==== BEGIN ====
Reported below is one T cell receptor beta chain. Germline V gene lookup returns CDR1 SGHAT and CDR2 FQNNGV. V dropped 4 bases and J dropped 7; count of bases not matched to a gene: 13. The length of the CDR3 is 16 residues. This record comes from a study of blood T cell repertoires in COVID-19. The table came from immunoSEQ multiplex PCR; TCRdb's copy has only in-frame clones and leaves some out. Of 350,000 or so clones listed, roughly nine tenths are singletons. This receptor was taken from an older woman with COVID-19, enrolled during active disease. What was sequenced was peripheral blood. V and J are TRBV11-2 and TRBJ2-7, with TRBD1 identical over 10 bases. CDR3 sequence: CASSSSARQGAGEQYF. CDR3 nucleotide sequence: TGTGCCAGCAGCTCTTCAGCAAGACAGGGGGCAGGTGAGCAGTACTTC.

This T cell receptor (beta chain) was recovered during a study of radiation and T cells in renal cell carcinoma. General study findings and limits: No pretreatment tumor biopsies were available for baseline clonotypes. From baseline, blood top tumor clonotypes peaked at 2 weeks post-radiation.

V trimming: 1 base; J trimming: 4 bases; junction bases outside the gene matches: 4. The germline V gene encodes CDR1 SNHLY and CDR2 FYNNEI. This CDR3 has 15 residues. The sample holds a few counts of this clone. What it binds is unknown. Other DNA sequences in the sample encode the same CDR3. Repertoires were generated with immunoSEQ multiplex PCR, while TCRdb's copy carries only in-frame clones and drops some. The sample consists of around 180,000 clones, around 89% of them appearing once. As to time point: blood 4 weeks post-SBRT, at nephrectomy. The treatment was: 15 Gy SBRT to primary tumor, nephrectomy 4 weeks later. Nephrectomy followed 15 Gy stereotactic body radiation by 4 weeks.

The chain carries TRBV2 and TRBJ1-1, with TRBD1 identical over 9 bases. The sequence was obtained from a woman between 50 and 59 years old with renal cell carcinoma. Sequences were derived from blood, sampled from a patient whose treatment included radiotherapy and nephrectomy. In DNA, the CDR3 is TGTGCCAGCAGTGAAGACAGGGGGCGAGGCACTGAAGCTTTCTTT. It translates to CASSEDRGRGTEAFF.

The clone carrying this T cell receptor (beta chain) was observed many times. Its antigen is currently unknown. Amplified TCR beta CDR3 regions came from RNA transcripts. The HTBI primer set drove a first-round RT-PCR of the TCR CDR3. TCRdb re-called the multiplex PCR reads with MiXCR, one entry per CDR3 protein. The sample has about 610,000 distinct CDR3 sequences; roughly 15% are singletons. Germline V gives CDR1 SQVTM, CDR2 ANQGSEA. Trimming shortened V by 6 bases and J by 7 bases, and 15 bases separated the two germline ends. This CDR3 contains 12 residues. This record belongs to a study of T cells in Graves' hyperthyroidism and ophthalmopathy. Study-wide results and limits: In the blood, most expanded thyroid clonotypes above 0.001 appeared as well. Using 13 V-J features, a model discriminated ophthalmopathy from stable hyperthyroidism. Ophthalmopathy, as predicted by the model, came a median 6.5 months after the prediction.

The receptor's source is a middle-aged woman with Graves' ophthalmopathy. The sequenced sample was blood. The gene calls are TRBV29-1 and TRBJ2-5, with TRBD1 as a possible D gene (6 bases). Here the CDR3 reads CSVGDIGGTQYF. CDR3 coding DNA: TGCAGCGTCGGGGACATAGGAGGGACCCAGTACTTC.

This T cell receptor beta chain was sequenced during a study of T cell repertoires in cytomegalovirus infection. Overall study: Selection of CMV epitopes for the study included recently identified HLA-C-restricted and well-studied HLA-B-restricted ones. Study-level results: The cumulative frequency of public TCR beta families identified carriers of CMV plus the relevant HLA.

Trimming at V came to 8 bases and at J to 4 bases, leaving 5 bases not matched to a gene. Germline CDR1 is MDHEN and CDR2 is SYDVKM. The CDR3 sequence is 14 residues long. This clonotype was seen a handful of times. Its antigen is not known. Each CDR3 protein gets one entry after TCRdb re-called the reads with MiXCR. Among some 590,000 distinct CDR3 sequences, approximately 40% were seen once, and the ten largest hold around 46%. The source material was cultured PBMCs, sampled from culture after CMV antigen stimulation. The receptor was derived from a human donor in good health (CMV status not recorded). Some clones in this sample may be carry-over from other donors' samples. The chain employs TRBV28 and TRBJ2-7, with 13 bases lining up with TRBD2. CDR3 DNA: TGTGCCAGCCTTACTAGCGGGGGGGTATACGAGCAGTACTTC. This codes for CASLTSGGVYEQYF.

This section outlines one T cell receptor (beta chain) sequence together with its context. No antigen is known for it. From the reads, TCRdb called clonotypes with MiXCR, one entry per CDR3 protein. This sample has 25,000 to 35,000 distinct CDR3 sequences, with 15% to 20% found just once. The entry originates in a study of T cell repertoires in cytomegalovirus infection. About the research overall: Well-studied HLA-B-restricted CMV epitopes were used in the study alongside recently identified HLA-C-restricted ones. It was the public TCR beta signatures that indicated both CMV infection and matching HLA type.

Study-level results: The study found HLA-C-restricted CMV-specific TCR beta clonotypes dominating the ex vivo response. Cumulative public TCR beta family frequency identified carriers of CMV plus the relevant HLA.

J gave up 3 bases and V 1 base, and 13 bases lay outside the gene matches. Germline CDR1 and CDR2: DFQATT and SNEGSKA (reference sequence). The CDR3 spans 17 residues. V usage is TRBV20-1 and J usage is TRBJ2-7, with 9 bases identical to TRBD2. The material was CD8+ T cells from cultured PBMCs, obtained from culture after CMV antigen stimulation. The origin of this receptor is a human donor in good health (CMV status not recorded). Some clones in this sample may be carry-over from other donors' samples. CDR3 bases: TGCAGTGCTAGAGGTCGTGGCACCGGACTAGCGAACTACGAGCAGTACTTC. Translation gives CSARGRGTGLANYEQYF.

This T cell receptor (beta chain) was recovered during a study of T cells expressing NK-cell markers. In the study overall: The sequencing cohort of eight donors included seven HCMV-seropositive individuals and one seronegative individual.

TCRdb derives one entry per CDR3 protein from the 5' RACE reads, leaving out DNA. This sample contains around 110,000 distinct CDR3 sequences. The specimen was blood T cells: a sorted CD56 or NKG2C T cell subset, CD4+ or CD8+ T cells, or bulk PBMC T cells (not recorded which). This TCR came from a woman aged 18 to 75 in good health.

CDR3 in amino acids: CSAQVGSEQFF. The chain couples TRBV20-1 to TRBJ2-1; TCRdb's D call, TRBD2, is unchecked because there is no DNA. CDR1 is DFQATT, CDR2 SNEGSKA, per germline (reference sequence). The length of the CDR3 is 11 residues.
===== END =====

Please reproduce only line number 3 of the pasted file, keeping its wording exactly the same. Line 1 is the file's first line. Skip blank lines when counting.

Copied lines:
V trimming: 1 base; J trimming: 4 bases; junction bases outside the gene matches: 4. The germline V gene encodes CDR1 SNHLY and CDR2 FYNNEI. This CDR3 has 15 residues. The sample holds a few counts of this clone. What it binds is unknown. Other DNA sequences in the sample encode the same CDR3. Repertoires were generated with immunoSEQ multiplex PCR, while TCRdb's copy carries only in-frame clones and drops some. The sample consists of around 180,000 clones, around 89% of them appearing once. As to time point: blood 4 weeks post-SBRT, at nephrectomy. The treatment was: 15 Gy SBRT to primary tumor, nephrectomy 4 weeks later. Nephrectomy followed 15 Gy stereotactic body radiation by 4 weeks.